HCV Drugs, by Alan Franciscus, Editor-in-Chief

This month’s edition of HCV Drugs will be short due to the upcoming European Association for the Study of the Liver (EASL) conference.  Join us for extensive coverage on www.hcvadvocate.org for the latest news and the next edition of the HCV Advocate newsletter.   There is, however, important news included in this issue:  Merck is granted Breakthrough Therapy designation; phase 2 study results of AbbVie’s combo to treat genotype 4; and, lastly not really drug-related, a new study that is being sponsored by the National Institutes of Health (NIH) that may finally help expand care and treatment to other medical providers. 

Just when we thought that the Food and Drug Administration (FDA) had rescinded Breakthrough Therapy designation for all HCV therapies – we were wrong—they have given it to Merck’s combination of grazoprevir plus elbasvir for the treatment of people with HCV genotype 1 who have end-stage renal (kidney) disease on hemodialysis and for people with HCV genotype 4.  The designation will allow for expedited review and approval. 

Comment:  These two groups are definitely in need of expedited review!  This is very good news for people living with hepatitis C.  Merck has this combination of medications in multiple studies. 
Source:  Company press release

Results from a small phase 2 trial was recently published in The Lancet.  The trial included 86 HCV genotype 4 patients who had never been treated (treatment naïve) as well as those who had been treated previously (treatment-experienced).  The patients were treated with ombitasvir (once-daily), paritaprevir/ritonavir—with and without ribavirin (twice daily) for 12 weeks. 

Forty-nine patients who had previously received treatment (treatment-experienced) received the AbbVie combination treatment plus ribavirin for 12 weeks.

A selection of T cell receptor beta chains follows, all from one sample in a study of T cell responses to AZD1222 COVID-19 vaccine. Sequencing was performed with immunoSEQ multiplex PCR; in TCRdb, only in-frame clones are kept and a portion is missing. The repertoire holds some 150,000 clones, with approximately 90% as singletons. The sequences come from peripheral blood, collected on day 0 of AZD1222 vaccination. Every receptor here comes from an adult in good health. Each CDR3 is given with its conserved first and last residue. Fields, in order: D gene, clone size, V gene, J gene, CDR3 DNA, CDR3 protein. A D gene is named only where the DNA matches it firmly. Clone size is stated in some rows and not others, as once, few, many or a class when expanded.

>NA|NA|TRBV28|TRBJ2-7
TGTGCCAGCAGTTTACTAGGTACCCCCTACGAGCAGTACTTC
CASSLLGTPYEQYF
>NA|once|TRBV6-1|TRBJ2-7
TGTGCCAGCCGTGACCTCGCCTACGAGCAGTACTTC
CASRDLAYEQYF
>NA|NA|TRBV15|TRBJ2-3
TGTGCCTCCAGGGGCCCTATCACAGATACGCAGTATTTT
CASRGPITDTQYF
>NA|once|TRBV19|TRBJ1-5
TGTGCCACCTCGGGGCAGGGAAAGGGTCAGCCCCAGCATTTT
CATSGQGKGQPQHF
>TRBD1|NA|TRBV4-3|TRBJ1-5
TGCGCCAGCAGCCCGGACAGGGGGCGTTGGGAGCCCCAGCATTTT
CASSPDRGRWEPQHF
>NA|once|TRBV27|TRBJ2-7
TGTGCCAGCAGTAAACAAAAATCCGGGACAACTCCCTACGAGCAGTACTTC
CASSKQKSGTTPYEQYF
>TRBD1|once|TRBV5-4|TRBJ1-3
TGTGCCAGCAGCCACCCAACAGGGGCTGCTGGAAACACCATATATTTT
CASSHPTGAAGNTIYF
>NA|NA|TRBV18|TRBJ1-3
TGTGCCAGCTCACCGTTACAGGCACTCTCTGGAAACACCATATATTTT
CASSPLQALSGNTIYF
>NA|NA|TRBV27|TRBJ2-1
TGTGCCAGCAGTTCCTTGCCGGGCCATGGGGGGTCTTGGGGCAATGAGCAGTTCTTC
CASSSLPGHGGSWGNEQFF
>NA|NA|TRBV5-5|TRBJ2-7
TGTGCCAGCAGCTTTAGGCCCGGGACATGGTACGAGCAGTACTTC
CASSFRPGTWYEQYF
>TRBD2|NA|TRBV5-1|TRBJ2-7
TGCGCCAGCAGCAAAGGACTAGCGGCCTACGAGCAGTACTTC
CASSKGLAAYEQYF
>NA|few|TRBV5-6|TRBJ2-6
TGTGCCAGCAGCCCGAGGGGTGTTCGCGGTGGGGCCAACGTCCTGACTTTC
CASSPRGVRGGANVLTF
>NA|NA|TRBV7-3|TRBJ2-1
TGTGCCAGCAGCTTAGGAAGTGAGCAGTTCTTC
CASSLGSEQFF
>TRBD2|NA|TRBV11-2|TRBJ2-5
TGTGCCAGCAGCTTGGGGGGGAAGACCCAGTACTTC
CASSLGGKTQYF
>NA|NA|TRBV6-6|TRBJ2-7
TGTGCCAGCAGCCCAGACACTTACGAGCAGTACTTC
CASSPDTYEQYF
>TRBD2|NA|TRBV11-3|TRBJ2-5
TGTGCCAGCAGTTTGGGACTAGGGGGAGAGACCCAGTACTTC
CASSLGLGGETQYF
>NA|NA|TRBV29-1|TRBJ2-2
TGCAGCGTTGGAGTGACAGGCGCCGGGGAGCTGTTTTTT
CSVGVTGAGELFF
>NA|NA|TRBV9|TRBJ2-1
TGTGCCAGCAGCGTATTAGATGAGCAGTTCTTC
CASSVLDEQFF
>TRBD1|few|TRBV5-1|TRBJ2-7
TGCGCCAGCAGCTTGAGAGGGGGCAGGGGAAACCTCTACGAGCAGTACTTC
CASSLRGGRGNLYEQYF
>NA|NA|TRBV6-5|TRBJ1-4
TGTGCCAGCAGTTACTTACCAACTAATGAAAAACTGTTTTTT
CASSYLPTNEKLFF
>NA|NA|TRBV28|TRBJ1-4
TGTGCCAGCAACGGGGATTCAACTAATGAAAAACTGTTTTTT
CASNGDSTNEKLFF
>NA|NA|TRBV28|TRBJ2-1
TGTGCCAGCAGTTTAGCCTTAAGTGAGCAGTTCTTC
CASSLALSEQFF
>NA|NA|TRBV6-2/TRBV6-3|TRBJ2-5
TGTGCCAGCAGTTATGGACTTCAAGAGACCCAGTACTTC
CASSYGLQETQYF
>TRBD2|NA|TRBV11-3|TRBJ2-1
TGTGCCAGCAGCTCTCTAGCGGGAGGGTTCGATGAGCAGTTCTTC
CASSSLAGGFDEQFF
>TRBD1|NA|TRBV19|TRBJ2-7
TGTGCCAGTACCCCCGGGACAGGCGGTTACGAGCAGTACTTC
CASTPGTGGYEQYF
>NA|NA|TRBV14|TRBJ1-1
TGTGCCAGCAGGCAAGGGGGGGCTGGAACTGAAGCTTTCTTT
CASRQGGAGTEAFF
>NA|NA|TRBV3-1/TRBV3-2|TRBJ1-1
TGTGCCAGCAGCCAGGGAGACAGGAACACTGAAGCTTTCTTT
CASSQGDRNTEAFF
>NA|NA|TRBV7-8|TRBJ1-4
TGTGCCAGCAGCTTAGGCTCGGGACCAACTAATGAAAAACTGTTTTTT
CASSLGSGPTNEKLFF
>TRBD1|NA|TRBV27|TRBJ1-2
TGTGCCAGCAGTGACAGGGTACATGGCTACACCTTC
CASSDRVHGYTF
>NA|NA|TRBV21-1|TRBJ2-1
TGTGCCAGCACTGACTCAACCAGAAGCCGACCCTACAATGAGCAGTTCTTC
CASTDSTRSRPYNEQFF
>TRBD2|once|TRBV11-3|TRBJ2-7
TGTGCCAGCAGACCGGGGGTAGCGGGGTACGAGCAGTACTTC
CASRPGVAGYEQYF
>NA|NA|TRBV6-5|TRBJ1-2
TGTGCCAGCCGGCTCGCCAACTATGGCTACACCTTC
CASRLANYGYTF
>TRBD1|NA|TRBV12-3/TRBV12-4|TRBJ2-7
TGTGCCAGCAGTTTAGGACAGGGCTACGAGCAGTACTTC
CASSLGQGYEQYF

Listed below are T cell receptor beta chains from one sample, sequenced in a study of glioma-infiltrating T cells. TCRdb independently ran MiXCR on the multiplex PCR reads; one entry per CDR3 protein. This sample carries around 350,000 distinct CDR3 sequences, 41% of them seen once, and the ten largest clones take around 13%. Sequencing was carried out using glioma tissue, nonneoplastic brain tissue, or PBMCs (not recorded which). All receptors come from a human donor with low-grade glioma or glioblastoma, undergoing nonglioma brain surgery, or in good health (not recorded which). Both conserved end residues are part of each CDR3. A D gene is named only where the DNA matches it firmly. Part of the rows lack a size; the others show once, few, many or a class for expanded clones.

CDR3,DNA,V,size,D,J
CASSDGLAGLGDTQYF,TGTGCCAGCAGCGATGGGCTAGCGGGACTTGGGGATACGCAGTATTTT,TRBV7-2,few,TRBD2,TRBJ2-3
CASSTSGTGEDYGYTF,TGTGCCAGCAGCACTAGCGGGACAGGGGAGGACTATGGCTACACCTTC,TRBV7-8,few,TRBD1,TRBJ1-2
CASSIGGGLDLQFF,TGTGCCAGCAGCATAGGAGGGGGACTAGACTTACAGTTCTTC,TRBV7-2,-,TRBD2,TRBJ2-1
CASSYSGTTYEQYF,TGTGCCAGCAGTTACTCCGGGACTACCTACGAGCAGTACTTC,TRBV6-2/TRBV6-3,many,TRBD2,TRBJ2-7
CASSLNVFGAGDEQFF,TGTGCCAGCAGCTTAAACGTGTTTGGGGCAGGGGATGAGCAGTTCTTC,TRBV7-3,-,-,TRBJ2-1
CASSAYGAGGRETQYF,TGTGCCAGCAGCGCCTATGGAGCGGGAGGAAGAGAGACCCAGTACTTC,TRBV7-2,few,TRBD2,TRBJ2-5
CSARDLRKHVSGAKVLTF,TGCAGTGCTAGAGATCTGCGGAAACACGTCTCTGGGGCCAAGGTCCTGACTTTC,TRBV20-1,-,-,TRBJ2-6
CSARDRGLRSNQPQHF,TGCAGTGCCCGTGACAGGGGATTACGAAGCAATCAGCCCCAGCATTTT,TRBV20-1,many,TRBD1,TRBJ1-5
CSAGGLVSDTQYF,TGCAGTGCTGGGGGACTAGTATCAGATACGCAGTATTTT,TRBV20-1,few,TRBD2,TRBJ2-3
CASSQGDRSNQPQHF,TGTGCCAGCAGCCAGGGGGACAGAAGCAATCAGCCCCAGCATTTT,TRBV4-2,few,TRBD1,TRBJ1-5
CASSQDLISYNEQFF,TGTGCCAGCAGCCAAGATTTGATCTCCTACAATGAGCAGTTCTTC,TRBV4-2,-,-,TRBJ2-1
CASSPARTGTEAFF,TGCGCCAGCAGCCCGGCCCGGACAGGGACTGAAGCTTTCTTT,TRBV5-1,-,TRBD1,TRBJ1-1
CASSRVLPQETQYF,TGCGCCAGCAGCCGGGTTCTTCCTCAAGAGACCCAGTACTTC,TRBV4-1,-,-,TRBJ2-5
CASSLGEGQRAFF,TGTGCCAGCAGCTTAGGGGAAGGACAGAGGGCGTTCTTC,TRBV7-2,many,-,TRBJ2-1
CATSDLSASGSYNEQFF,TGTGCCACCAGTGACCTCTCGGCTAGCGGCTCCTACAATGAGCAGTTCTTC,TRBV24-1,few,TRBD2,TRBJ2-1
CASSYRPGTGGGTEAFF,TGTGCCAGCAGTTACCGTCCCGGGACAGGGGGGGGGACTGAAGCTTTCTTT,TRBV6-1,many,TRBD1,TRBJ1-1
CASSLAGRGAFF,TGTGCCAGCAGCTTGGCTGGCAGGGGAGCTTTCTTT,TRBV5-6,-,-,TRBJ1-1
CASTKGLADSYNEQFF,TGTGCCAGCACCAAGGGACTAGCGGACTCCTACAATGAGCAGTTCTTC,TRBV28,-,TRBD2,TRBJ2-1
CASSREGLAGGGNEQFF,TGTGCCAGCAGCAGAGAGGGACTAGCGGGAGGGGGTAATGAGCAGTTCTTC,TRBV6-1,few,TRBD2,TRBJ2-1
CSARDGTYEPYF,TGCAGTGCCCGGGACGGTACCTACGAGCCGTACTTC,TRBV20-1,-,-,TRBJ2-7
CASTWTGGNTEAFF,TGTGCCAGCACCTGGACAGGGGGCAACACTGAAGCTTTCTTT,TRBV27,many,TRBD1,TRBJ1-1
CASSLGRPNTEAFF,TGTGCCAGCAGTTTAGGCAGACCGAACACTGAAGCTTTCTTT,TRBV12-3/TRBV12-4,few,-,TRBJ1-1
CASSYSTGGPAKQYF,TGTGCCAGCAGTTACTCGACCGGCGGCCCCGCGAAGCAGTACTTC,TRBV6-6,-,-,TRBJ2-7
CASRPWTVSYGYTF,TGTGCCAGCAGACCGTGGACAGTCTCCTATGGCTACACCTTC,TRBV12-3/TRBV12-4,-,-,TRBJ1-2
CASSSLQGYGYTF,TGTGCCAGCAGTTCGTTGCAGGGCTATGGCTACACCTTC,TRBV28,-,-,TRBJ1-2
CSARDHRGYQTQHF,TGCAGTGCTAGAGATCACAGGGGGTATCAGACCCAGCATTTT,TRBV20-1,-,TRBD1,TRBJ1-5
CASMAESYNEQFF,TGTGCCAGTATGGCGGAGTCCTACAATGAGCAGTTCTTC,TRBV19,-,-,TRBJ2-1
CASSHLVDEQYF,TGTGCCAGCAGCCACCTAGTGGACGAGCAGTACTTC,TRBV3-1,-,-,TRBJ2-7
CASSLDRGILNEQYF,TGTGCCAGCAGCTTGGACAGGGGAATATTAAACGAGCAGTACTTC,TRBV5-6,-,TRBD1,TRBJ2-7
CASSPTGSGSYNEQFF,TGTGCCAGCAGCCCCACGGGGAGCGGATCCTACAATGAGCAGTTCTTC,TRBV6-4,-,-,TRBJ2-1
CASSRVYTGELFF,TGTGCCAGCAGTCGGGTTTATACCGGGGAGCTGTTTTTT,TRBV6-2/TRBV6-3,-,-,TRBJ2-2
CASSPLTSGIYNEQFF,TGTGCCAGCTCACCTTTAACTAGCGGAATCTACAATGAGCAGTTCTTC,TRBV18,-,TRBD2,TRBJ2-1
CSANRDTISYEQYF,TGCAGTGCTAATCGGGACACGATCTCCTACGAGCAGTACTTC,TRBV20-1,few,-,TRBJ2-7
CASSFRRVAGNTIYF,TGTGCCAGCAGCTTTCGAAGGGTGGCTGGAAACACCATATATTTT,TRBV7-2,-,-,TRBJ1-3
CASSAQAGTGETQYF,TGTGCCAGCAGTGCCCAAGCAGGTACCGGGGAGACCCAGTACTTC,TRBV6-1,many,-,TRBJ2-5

In the treatment-naïve group the cure rate was 100% in the group that received ribavirin and 91% in the group that did not receive ribavirin.  In the treatment-experienced group the cure rate was 100%.

Comment: More good news for patients—although genotype 4 is uncommon in the United States it is estimated that about 13% of the global population (mostly in Egypt) is infected with genotype 4.  However, when I conduct training workshops it always surprises me that there is usually one or more persons with genotype 4!

Source:  Hézode C et al. Ombitasvir plus paritaprevir plus ritonavir with or without ribavirin in treatment-naive and treatment-experienced patients with genotype 4 chronic hepatitis C virus infection (PEARL-I): A randomised, open-label trial. Lancet 2015 Mar 30; [e-pub].

The NIH and the city of Washington, D. C., with support from the NIH Office of AIDS Research has launched a study that will include 600 patients with HCV or HIV/HCV coinfection.  Of the patients enrolled, 350 will continue with their current specialist, and 250 will be assigned to a primary care doctor, physician, physician assistant or nurse practitioner for treatment.  The treatment will be Harvoni for two to six months. 

Comments:  There has always been a lack of medical providers to manage and treat people with hepatitis C.  This is increasingly becoming a problem due to the increased awareness, testing and treatments that are easier to tolerate and more effective.   Hopefully, this will show that more medical providers can safely and effectively manage and treat people with hepatitis C. 
Source:  NIH News press release


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